[00:12:54] Cause observation usually occurs halfway in between, which is day 14. And then I like to check [00:13:00] hormones during. Progesterones peak, which was typically days 19 to 22. So I'll usually have my clients to get blood work done on days 21 and to look at the progesterone levels in ratio to estrogen. And so what I've discovered over time, But there are three different patterns that I'll typically see.

[00:13:20] The first pattern is normal levels of progesterone with higher levels of estrogen. The second pattern is low progesterone with normal levels of estrogen. And then the third pattern is low progesterone and high levels of estrogen. And so when I'm doing this blood work, that's what I'm looking for. I'm looking to see is progesterone in its optimal range.

[00:13:40] Which typically is usually around 15 to 25. And then what does estrogen look like? So estrogen doesn't really have like an optimal range, but when I see a woman and with the estrogen level of like 200, 300, that's a lot of estrogen in the system, especially for that time of the month and that time of the cycle.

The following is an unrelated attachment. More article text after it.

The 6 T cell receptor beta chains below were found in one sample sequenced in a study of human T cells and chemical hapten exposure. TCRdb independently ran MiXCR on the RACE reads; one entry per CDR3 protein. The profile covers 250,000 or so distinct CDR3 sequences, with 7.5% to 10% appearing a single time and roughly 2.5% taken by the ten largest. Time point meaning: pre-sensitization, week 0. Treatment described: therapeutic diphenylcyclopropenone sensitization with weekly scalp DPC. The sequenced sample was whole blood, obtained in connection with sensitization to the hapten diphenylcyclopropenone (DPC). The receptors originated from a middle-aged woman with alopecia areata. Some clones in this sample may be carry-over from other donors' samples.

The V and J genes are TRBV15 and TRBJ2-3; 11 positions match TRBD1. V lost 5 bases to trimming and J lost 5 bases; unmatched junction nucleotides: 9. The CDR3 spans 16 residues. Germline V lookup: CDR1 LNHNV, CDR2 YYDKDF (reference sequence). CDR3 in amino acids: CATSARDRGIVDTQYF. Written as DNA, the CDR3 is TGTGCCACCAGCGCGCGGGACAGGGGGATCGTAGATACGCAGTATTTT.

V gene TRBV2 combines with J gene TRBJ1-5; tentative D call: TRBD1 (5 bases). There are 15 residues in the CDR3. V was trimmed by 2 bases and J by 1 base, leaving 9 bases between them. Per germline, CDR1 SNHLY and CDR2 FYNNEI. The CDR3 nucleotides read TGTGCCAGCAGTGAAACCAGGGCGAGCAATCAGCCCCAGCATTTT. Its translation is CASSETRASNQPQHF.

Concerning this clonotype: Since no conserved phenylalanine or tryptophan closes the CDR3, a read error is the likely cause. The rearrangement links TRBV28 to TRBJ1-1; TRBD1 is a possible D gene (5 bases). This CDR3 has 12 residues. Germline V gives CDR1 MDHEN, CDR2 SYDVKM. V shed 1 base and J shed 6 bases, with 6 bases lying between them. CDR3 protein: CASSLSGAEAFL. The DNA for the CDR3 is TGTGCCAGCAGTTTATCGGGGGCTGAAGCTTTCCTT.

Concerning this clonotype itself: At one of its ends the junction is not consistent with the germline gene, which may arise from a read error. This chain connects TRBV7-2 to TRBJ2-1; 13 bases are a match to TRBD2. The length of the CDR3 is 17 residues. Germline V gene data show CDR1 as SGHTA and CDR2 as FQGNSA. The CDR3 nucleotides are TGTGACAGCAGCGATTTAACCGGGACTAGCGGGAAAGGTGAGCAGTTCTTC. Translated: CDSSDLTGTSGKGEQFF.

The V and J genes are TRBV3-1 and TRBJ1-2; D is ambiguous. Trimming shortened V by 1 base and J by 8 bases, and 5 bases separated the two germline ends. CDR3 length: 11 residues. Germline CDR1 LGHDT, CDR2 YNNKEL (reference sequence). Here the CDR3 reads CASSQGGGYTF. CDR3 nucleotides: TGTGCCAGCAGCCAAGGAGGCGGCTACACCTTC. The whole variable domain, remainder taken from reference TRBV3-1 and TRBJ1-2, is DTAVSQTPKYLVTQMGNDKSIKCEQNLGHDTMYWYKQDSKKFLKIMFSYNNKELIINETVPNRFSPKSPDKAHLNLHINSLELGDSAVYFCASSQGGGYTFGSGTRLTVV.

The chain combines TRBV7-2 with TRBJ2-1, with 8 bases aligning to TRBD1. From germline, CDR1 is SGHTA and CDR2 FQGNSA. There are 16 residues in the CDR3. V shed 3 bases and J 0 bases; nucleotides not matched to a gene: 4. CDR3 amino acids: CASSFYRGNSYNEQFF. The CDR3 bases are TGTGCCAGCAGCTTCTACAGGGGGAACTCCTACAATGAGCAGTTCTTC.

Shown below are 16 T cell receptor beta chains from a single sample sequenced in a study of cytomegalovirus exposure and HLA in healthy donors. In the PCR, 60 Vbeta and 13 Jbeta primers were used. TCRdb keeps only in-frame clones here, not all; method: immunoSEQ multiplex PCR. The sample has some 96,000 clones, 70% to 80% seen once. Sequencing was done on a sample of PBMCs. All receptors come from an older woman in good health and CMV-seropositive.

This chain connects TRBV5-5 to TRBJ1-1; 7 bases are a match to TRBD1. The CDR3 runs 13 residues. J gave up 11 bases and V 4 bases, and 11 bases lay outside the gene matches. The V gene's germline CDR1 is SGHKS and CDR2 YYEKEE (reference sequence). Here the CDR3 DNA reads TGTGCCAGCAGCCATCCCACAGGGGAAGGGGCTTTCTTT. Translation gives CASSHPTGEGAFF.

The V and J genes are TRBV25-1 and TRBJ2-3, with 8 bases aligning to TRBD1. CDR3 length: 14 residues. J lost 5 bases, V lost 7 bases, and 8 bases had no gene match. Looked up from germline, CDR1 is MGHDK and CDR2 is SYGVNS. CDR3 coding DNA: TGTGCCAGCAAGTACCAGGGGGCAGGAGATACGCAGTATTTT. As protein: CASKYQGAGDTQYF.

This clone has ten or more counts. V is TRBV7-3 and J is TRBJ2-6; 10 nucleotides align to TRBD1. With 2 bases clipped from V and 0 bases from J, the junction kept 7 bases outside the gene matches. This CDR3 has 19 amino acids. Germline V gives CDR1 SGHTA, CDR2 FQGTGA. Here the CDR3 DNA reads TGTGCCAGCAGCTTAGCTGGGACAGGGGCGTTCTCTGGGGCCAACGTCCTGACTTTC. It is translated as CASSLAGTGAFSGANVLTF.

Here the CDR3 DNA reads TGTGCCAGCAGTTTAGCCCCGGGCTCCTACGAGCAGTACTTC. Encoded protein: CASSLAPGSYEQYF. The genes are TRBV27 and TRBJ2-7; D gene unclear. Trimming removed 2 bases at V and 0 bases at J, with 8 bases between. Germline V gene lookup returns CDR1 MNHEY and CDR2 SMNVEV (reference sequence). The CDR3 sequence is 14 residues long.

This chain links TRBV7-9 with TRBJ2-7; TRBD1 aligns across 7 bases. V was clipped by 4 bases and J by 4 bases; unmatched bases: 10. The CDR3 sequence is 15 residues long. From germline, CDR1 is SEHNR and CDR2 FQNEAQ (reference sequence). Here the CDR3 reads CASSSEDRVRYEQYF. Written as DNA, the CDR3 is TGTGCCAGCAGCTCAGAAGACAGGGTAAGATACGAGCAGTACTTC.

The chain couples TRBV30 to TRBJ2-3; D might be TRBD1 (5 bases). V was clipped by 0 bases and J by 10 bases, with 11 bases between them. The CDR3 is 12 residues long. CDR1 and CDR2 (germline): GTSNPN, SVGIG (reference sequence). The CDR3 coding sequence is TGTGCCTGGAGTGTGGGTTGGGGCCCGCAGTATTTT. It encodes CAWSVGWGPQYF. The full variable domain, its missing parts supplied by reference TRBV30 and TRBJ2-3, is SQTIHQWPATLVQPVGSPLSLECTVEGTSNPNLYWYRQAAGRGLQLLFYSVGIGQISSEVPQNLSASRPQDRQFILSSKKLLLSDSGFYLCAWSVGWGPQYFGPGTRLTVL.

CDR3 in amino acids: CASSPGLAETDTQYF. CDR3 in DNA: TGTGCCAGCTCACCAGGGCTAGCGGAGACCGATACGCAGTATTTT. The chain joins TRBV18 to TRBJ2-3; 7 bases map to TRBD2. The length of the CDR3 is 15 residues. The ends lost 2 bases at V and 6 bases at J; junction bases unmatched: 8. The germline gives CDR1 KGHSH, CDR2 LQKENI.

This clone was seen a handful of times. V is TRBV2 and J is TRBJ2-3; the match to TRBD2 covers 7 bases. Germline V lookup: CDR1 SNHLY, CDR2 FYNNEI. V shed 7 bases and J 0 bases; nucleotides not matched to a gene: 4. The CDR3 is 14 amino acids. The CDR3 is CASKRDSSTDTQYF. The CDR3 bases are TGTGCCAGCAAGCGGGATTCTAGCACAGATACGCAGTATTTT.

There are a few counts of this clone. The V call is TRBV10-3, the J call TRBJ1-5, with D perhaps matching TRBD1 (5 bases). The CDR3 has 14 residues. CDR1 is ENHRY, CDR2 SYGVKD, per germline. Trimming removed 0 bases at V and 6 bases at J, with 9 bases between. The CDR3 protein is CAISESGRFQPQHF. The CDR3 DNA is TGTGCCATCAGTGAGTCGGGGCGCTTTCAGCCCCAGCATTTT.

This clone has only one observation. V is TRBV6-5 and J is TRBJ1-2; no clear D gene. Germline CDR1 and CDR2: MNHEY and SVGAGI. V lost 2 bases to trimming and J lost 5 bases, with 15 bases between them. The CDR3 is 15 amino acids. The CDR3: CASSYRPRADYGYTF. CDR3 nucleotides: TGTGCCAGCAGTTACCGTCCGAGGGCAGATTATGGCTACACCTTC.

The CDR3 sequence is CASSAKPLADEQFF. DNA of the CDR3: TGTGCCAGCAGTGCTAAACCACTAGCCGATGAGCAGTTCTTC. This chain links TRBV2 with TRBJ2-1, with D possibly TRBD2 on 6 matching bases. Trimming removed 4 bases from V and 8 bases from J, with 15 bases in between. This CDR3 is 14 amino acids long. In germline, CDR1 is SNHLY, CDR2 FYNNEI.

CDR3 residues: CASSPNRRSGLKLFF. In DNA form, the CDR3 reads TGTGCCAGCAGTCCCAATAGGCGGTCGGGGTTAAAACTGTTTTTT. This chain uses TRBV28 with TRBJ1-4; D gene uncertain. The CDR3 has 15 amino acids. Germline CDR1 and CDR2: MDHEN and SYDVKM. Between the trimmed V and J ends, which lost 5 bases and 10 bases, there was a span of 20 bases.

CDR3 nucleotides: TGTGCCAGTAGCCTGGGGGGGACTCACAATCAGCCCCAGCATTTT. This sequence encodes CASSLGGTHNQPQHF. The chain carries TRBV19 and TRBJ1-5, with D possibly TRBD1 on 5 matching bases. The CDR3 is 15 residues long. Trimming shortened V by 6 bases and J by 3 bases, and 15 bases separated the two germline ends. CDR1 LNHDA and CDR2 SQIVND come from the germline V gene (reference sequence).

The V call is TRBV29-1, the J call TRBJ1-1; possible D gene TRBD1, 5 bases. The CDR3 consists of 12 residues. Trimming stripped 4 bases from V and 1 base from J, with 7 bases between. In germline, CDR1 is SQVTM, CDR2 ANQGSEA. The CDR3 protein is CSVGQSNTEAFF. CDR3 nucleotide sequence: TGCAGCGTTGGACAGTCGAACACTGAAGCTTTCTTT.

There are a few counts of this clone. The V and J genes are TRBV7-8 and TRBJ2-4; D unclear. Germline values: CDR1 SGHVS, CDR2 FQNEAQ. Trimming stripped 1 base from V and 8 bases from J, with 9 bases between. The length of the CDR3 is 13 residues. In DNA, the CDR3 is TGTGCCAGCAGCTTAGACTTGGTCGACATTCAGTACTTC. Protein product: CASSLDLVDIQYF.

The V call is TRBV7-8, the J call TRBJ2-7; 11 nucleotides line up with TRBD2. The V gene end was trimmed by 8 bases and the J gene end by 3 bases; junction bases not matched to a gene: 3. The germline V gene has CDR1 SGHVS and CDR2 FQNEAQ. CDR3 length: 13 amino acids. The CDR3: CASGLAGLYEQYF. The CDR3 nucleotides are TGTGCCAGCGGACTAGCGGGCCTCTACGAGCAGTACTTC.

[00:13:57] So so what I'm seeing that I know, [00:14:00] okay, there is a little bit imbalanced there, but estrogen is like around a hundred and progesterone is like really, really low. That can create that estrogen dominance effect as well. And so I talk mostly about women that are cycling, but there's also women that as they're going through menopause can also develop estrogen dominance too, because the first formal to decline is progesterone.

[00:14:23] And so of course, when progesterone starts to climbing, even if the estrogen levels are within range and normal again, and we'll create that estrogen dominance as that.